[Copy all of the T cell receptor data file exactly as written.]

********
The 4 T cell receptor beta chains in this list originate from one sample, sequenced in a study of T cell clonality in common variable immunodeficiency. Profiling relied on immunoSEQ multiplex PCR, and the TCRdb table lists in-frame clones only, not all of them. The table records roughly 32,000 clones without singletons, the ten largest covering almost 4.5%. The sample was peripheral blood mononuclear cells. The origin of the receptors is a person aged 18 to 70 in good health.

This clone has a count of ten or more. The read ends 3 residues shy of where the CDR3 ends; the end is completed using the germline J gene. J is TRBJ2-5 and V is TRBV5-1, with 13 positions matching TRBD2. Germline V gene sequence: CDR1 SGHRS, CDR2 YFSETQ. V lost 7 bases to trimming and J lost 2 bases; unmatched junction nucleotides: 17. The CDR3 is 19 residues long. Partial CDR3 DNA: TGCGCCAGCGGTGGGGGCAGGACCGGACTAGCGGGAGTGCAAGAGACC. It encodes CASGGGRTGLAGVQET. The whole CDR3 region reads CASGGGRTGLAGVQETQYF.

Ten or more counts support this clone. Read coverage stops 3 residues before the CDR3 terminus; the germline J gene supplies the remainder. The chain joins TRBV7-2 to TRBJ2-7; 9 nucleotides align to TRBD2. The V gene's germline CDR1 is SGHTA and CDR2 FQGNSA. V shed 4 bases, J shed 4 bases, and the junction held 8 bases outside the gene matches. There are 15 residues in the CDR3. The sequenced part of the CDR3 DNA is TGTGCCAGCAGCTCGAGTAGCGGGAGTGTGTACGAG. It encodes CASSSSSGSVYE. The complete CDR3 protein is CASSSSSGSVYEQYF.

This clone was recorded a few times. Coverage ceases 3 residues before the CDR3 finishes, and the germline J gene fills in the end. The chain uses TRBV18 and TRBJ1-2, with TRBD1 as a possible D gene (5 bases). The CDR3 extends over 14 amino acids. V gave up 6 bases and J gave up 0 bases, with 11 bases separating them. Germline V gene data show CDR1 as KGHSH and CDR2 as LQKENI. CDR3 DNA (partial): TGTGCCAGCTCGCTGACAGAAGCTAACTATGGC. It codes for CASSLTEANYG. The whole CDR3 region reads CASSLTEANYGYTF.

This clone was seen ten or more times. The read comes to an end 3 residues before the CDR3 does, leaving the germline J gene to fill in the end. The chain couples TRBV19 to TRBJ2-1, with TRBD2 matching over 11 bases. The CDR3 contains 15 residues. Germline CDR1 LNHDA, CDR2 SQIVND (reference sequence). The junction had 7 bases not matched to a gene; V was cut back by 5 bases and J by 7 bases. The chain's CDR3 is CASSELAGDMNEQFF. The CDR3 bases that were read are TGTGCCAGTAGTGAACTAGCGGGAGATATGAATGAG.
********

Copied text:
The 4 T cell receptor beta chains in this list originate from one sample, sequenced in a study of T cell clonality in common variable immunodeficiency. Profiling relied on immunoSEQ multiplex PCR, and the TCRdb table lists in-frame clones only, not all of them. The table records roughly 32,000 clones without singletons, the ten largest covering almost 4.5%. The sample was peripheral blood mononuclear cells. The origin of the receptors is a person aged 18 to 70 in good health.

This clone has a count of ten or more. The read ends 3 residues shy of where the CDR3 ends; the end is completed using the germline J gene. J is TRBJ2-5 and V is TRBV5-1, with 13 positions matching TRBD2. Germline V gene sequence: CDR1 SGHRS, CDR2 YFSETQ. V lost 7 bases to trimming and J lost 2 bases; unmatched junction nucleotides: 17. The CDR3 is 19 residues long. Partial CDR3 DNA: TGCGCCAGCGGTGGGGGCAGGACCGGACTAGCGGGAGTGCAAGAGACC. It encodes CASGGGRTGLAGVQET. The whole CDR3 region reads CASGGGRTGLAGVQETQYF.

Ten or more counts support this clone. Read coverage stops 3 residues before the CDR3 terminus; the germline J gene supplies the remainder. The chain joins TRBV7-2 to TRBJ2-7; 9 nucleotides align to TRBD2. The V gene's germline CDR1 is SGHTA and CDR2 FQGNSA. V shed 4 bases, J shed 4 bases, and the junction held 8 bases outside the gene matches. There are 15 residues in the CDR3. The sequenced part of the CDR3 DNA is TGTGCCAGCAGCTCGAGTAGCGGGAGTGTGTACGAG. It encodes CASSSSSGSVYE. The complete CDR3 protein is CASSSSSGSVYEQYF.

This clone was recorded a few times. Coverage ceases 3 residues before the CDR3 finishes, and the germline J gene fills in the end. The chain uses TRBV18 and TRBJ1-2, with TRBD1 as a possible D gene (5 bases). The CDR3 extends over 14 amino acids. V gave up 6 bases and J gave up 0 bases, with 11 bases separating them. Germline V gene data show CDR1 as KGHSH and CDR2 as LQKENI. CDR3 DNA (partial): TGTGCCAGCTCGCTGACAGAAGCTAACTATGGC. It codes for CASSLTEANYG. The whole CDR3 region reads CASSLTEANYGYTF.

This clone was seen ten or more times. The read comes to an end 3 residues before the CDR3 does, leaving the germline J gene to fill in the end. The chain couples TRBV19 to TRBJ2-1, with TRBD2 matching over 11 bases. The CDR3 contains 15 residues. Germline CDR1 LNHDA, CDR2 SQIVND (reference sequence). The junction had 7 bases not matched to a gene; V was cut back by 5 bases and J by 7 bases. The chain's CDR3 is CASSELAGDMNEQFF. The CDR3 bases that were read are TGTGCCAGTAGTGAACTAGCGGGAGATATGAATGAG.